After five years of discussions the Town of Liberty Grove is near a vote about whether to purchase a well-recognized stretch of shorefront property in Gills Rock.
Residents got their first look at the town’s proposal to buy three shorefront parcels at an informational session Aug. 17. The parcels include 431.5 feet of shoreline and 2.22 acres and would cost a total of $2,350,000.
Though the price was the big question on everyone’s mind when the meeting began, what defines an elector was the hot-button issue at the meeting’s end.
That’s because a town vote on the purchase does not follow the same procedure as a general election or referendum. Town electors will gather at the town hall Sept. 8 to voice opinions on the purchase, after which an elector may make a motion to buy the properties. Then, those in attendance will vote, likely through secret ballot.
To vote, Wisconsin State Statute states that you have to have been a resident in the town for at least 10 days prior to the vote and are otherwise qualified. Many towns trust in the honesty of residents in such votes, but several people in the audience asked that some type of proof that an attendee actually lives in the town be required.
Town Chairman John Lowry said the town had planned on allowing any taxpayer to vote on the issue, based on the opinion of the legal counsel of the Wisconsin Towns Association. That may not be the case, however, and the town board asked its attorney, Jack Bruce, to provide them with clarification on what constitutes an elector.
As the meeting began, Lowry emphasized that the property purchase is being considered separate from any plans for how to use the property. Tension built in the town in late 2007 into 2008 when there was a push to buy 11 properties in the area to develop it into a 100-slip marina at a cost of over $13.5 million.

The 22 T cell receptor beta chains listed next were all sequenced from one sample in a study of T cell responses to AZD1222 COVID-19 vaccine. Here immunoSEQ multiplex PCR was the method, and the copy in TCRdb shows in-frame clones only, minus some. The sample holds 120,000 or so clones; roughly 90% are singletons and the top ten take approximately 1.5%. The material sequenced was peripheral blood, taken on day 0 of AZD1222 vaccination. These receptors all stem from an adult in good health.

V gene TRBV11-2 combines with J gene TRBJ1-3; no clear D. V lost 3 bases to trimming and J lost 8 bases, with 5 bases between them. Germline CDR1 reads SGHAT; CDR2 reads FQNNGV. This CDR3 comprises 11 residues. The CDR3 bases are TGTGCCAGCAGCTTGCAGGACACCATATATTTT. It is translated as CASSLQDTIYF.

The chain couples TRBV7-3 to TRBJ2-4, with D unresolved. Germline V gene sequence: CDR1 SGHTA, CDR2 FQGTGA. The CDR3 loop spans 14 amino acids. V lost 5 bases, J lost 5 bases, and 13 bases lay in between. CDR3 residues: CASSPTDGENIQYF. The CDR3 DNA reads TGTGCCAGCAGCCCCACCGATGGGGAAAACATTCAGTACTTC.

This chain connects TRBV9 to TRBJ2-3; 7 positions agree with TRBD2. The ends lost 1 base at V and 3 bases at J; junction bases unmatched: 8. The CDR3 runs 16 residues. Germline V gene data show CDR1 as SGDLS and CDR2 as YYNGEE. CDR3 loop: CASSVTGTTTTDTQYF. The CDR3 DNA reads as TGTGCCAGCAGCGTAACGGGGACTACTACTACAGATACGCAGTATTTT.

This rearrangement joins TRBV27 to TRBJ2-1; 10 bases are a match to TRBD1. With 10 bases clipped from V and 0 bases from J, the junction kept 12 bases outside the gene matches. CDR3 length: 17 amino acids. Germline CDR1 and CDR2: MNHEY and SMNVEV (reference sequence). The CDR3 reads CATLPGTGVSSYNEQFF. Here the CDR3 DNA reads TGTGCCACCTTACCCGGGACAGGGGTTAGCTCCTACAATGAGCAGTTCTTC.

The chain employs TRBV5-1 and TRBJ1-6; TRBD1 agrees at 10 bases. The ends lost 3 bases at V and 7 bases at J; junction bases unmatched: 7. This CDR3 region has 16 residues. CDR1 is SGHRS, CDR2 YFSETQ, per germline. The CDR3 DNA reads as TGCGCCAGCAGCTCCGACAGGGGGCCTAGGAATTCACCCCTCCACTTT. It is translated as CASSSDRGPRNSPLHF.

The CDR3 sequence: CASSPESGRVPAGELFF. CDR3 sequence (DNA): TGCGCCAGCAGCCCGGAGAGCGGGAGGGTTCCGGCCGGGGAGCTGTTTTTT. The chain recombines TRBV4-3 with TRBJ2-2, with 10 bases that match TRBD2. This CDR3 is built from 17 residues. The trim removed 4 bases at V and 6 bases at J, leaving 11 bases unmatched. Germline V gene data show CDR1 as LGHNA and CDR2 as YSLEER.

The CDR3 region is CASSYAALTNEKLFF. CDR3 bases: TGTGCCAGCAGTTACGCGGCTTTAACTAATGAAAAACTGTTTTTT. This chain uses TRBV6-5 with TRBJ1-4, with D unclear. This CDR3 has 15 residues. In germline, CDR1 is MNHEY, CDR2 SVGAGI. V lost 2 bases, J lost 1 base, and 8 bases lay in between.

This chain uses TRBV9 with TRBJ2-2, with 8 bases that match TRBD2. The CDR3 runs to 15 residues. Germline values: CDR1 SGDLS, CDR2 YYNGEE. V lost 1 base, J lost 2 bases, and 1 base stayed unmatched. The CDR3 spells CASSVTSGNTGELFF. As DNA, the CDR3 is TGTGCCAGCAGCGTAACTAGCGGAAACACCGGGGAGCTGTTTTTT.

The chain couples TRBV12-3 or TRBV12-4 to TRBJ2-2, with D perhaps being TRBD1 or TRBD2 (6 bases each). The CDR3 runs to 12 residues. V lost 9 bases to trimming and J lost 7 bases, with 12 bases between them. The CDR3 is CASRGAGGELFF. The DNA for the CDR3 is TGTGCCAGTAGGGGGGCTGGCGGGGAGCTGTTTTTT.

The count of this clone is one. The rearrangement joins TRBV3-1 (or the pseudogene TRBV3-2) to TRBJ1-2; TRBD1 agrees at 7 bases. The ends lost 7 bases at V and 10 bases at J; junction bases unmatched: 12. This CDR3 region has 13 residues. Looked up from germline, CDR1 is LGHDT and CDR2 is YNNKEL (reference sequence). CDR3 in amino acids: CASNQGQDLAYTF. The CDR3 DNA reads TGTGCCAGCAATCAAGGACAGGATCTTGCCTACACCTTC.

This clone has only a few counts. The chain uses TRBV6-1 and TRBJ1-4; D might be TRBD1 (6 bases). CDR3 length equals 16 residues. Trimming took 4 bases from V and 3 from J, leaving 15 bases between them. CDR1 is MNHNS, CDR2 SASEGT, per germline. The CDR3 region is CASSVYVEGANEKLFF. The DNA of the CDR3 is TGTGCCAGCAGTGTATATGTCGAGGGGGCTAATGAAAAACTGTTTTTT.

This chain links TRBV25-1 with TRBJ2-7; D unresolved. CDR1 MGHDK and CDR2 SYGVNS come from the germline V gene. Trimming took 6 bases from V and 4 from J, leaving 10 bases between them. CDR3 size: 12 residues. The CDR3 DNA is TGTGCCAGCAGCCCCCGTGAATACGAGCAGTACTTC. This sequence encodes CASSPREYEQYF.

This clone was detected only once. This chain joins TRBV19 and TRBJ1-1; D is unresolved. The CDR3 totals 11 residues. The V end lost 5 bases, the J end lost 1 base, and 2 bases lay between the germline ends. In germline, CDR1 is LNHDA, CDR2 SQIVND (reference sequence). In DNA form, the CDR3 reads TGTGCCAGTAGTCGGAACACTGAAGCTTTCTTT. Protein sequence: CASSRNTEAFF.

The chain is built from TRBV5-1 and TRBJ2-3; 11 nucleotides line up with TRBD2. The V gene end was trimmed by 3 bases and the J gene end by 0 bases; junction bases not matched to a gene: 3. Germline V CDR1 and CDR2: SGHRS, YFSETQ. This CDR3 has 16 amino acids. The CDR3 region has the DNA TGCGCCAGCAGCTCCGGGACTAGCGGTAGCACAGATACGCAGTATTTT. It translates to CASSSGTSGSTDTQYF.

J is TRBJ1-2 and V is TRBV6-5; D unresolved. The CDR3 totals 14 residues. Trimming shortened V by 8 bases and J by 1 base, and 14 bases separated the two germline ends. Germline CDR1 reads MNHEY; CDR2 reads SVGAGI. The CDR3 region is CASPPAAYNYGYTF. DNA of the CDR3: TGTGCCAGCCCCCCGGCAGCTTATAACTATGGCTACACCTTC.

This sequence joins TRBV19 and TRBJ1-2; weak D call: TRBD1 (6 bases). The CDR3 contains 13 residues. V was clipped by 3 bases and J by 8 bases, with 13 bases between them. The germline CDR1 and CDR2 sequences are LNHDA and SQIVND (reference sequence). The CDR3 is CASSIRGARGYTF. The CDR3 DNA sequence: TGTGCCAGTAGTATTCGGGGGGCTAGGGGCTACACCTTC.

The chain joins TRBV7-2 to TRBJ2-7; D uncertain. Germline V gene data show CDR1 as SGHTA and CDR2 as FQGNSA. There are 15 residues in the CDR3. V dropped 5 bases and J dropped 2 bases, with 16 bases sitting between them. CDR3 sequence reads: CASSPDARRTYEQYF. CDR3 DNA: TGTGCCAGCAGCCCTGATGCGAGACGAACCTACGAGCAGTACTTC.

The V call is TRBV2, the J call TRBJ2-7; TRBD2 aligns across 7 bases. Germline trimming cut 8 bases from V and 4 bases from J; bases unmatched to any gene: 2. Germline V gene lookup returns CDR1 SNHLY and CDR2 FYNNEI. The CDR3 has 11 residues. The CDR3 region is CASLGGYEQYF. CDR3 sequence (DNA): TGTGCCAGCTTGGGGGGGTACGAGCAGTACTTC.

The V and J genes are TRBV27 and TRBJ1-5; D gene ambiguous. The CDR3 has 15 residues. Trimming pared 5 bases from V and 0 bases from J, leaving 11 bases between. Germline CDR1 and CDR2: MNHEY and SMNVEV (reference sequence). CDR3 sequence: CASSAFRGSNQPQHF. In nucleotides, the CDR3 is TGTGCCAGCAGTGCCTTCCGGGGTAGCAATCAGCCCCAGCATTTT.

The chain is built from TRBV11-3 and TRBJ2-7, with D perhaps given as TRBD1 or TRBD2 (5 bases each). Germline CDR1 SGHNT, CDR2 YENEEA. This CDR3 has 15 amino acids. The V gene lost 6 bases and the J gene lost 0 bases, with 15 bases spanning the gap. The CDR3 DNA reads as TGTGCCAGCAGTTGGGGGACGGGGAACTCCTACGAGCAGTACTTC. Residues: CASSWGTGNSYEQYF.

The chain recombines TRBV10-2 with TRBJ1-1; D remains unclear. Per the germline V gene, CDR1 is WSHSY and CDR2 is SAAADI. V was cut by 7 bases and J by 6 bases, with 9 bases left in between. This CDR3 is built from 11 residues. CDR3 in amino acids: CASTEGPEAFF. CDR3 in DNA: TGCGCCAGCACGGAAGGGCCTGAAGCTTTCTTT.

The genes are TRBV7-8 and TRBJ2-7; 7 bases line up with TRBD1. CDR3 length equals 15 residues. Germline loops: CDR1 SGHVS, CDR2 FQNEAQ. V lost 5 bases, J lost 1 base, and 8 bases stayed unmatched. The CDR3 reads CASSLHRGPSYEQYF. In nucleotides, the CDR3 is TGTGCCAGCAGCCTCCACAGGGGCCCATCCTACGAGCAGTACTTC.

To quell concerns, the town board passed a resolution on May 20, 2009 declaring that the purchase of the property would be considered separate from the development of any harbor structures. The resolution also declared that any marina-type structures would be brought to the public to vote on.
The properties up for purchase are owned by Weborg Bros. Dock LTD, Jeff and Elizabeth Weborg, and the third property is owned jointly by Richard, Randy, and Michael Johnson. The property owners originally approached the town about selling their parcels – along with eight others in the area – in 2005 to keep them for public use. The owners said the properties would go up for sale anyway, and they wanted to give the town the opportunity to purchase before selling into private hands.
But the fair market value of the three properties in question is nearly $900,000 less than the purchase price agreed upon, a point that worried many in attendance, including real estate agent Mary Kay Shumway.
“These numbers don’t add up with the current marketplace,” she said.
Lowry repeatedly emphasized that the purchase price was arrived at through lengthy negotiations and that it represented the best agreement the town could come to. Whether that price is fair, Lowry said, is up to the electors to determine when they vote.
The purchase price does not include the cost of any future improvements to the property for use as a park, marina, or preserve.
The meeting began with town attorney Jack Bruce explaining the terms of the purchase agreements, while the town’s financial advisor, Brad Viegut of Baird and Associates presented the financing scenarios the town is considering.
Viegut laid out scenarios for a 15-year bond versus a 20-year bond. The town’s taxpayers would save $400,920 in interest costs by choosing a 15-year option. Both options would cost taxpayers an additional $0.26 per $1,000 in property valuation on their property tax bill.
Electors will get another chance to ask questions at a second informational session Aug. 31 at the town hall at 7 pm. Attendees will get the opportunity to voice their opinion on the project at the Sept. 8 meeting, but Lowry was emphatic in saying that he will not let that discussion get out of control and devolve into finger-pointing at neighbors and accusations.
“I will not tolerate it,” he said.
Purchase Price: $2,350,000, or $0.26 per $1,000 of property valuation.
Fair Market Value: $1,483,100
Land: 2.22 acres
Shoreline: 431.56 feet at a cost of $5,445 per foot